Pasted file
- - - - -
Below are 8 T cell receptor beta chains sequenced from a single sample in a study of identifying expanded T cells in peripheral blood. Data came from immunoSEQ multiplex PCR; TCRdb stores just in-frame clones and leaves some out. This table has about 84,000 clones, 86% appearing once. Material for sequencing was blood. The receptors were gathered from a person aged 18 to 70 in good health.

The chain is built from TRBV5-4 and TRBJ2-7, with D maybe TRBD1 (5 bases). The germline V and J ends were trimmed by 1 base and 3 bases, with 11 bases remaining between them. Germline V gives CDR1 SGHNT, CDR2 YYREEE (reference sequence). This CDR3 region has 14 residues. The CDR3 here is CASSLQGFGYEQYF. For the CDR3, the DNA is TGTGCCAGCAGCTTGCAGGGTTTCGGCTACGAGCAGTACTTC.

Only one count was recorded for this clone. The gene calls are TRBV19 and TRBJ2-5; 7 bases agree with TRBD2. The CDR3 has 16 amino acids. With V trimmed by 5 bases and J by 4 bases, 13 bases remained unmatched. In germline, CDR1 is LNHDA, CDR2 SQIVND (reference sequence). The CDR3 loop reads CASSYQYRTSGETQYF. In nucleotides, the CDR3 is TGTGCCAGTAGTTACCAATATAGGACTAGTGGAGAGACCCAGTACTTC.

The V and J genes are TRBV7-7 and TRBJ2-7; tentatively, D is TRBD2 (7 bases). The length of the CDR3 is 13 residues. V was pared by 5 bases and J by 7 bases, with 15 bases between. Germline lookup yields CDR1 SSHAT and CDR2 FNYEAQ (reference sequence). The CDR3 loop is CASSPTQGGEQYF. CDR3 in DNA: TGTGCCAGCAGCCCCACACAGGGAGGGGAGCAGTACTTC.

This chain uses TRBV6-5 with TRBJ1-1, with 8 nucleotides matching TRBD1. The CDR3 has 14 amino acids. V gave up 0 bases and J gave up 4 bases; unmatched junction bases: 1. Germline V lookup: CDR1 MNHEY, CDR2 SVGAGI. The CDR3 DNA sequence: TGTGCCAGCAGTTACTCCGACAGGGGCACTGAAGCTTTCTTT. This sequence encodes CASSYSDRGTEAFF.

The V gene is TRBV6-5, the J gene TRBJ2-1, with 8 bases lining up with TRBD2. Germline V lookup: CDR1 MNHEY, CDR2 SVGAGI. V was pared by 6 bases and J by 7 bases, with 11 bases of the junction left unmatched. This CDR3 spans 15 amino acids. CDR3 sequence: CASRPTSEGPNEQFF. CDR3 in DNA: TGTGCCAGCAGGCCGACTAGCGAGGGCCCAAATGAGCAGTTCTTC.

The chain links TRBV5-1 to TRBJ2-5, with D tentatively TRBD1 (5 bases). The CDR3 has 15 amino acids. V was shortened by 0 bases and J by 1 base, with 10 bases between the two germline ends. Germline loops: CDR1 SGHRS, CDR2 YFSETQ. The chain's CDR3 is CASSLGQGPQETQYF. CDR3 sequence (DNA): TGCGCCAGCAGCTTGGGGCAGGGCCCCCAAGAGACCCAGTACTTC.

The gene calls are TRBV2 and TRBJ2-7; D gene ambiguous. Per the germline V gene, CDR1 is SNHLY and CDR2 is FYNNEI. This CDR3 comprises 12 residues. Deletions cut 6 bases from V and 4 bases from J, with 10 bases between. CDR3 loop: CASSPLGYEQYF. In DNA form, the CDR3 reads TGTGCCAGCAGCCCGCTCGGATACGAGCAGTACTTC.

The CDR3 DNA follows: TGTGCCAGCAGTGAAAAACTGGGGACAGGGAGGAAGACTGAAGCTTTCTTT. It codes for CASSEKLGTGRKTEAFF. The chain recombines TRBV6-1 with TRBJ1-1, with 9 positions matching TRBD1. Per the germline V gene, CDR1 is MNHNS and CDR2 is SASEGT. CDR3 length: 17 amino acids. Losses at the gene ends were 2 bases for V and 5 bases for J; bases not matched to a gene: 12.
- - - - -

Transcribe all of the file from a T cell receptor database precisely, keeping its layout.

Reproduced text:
Below are 8 T cell receptor beta chains sequenced from a single sample in a study of identifying expanded T cells in peripheral blood. Data came from immunoSEQ multiplex PCR; TCRdb stores just in-frame clones and leaves some out. This table has about 84,000 clones, 86% appearing once. Material for sequencing was blood. The receptors were gathered from a person aged 18 to 70 in good health.

The chain is built from TRBV5-4 and TRBJ2-7, with D maybe TRBD1 (5 bases). The germline V and J ends were trimmed by 1 base and 3 bases, with 11 bases remaining between them. Germline V gives CDR1 SGHNT, CDR2 YYREEE (reference sequence). This CDR3 region has 14 residues. The CDR3 here is CASSLQGFGYEQYF. For the CDR3, the DNA is TGTGCCAGCAGCTTGCAGGGTTTCGGCTACGAGCAGTACTTC.

Only one count was recorded for this clone. The gene calls are TRBV19 and TRBJ2-5; 7 bases agree with TRBD2. The CDR3 has 16 amino acids. With V trimmed by 5 bases and J by 4 bases, 13 bases remained unmatched. In germline, CDR1 is LNHDA, CDR2 SQIVND (reference sequence). The CDR3 loop reads CASSYQYRTSGETQYF. In nucleotides, the CDR3 is TGTGCCAGTAGTTACCAATATAGGACTAGTGGAGAGACCCAGTACTTC.

The V and J genes are TRBV7-7 and TRBJ2-7; tentatively, D is TRBD2 (7 bases). The length of the CDR3 is 13 residues. V was pared by 5 bases and J by 7 bases, with 15 bases between. Germline lookup yields CDR1 SSHAT and CDR2 FNYEAQ (reference sequence). The CDR3 loop is CASSPTQGGEQYF. CDR3 in DNA: TGTGCCAGCAGCCCCACACAGGGAGGGGAGCAGTACTTC.

This chain uses TRBV6-5 with TRBJ1-1, with 8 nucleotides matching TRBD1. The CDR3 has 14 amino acids. V gave up 0 bases and J gave up 4 bases; unmatched junction bases: 1. Germline V lookup: CDR1 MNHEY, CDR2 SVGAGI. The CDR3 DNA sequence: TGTGCCAGCAGTTACTCCGACAGGGGCACTGAAGCTTTCTTT. This sequence encodes CASSYSDRGTEAFF.

The V gene is TRBV6-5, the J gene TRBJ2-1, with 8 bases lining up with TRBD2. Germline V lookup: CDR1 MNHEY, CDR2 SVGAGI. V was pared by 6 bases and J by 7 bases, with 11 bases of the junction left unmatched. This CDR3 spans 15 amino acids. CDR3 sequence: CASRPTSEGPNEQFF. CDR3 in DNA: TGTGCCAGCAGGCCGACTAGCGAGGGCCCAAATGAGCAGTTCTTC.

The chain links TRBV5-1 to TRBJ2-5, with D tentatively TRBD1 (5 bases). The CDR3 has 15 amino acids. V was shortened by 0 bases and J by 1 base, with 10 bases between the two germline ends. Germline loops: CDR1 SGHRS, CDR2 YFSETQ. The chain's CDR3 is CASSLGQGPQETQYF. CDR3 sequence (DNA): TGCGCCAGCAGCTTGGGGCAGGGCCCCCAAGAGACCCAGTACTTC.

The gene calls are TRBV2 and TRBJ2-7; D gene ambiguous. Per the germline V gene, CDR1 is SNHLY and CDR2 is FYNNEI. This CDR3 comprises 12 residues. Deletions cut 6 bases from V and 4 bases from J, with 10 bases between. CDR3 loop: CASSPLGYEQYF. In DNA form, the CDR3 reads TGTGCCAGCAGCCCGCTCGGATACGAGCAGTACTTC.

The CDR3 DNA follows: TGTGCCAGCAGTGAAAAACTGGGGACAGGGAGGAAGACTGAAGCTTTCTTT. It codes for CASSEKLGTGRKTEAFF. The chain recombines TRBV6-1 with TRBJ1-1, with 9 positions matching TRBD1. Per the germline V gene, CDR1 is MNHNS and CDR2 is SASEGT. CDR3 length: 17 amino acids. Losses at the gene ends were 2 bases for V and 5 bases for J; bases not matched to a gene: 12.